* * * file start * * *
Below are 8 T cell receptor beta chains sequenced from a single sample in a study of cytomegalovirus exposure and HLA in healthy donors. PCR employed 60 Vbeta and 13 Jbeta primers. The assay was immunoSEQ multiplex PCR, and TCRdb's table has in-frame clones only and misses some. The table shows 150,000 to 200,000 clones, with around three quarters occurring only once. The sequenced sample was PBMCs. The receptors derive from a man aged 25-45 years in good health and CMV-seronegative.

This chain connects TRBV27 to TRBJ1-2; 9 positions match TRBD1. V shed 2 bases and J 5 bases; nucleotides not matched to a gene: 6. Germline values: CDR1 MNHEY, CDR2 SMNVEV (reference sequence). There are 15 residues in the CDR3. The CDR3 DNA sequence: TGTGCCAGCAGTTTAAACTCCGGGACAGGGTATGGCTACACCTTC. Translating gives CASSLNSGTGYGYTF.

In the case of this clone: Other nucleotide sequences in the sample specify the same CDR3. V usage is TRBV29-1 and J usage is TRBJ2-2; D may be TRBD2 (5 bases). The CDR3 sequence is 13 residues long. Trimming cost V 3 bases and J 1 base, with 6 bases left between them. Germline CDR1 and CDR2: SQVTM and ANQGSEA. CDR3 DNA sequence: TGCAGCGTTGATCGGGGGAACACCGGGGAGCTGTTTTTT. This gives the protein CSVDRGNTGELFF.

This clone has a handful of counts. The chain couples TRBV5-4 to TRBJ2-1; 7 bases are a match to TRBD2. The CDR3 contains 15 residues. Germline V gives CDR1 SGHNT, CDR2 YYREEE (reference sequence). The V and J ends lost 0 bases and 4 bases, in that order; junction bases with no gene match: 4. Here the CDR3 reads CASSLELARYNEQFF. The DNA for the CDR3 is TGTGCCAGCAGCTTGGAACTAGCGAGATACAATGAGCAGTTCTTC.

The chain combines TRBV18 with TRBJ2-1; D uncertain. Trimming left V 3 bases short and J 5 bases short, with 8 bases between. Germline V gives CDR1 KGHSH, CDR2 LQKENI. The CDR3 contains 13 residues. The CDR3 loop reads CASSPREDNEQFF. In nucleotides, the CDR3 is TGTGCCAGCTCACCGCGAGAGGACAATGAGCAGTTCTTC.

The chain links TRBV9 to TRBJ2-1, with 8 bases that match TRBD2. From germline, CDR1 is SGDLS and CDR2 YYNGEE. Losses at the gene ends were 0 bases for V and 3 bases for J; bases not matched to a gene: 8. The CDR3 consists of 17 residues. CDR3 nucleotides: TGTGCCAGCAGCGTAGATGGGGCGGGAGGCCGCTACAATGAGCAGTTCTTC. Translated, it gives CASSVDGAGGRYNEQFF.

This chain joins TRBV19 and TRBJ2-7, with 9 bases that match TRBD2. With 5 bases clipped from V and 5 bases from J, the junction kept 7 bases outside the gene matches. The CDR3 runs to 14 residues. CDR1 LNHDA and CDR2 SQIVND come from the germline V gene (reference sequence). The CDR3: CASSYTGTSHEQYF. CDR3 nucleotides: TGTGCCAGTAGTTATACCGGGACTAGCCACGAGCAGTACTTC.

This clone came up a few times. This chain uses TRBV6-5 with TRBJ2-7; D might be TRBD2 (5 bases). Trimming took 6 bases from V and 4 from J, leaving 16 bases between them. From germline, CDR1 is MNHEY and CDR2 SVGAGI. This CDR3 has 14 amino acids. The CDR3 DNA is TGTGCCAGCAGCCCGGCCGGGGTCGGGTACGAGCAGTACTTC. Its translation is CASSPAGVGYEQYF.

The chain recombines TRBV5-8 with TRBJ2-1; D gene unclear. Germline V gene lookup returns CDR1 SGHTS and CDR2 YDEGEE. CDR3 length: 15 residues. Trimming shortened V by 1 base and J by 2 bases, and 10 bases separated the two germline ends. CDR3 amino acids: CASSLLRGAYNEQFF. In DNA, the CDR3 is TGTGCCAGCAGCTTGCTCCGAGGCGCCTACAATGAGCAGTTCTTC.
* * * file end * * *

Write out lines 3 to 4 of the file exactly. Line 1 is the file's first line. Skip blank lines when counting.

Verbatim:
In the case of this clone: Other nucleotide sequences in the sample specify the same CDR3. V usage is TRBV29-1 and J usage is TRBJ2-2; D may be TRBD2 (5 bases). The CDR3 sequence is 13 residues long. Trimming cost V 3 bases and J 1 base, with 6 bases left between them. Germline CDR1 and CDR2: SQVTM and ANQGSEA. CDR3 DNA sequence: TGCAGCGTTGATCGGGGGAACACCGGGGAGCTGTTTTTT. This gives the protein CSVDRGNTGELFF.

This clone has a handful of counts. The chain couples TRBV5-4 to TRBJ2-1; 7 bases are a match to TRBD2. The CDR3 contains 15 residues. Germline V gives CDR1 SGHNT, CDR2 YYREEE (reference sequence). The V and J ends lost 0 bases and 4 bases, in that order; junction bases with no gene match: 4. Here the CDR3 reads CASSLELARYNEQFF. The DNA for the CDR3 is TGTGCCAGCAGCTTGGAACTAGCGAGATACAATGAGCAGTTCTTC.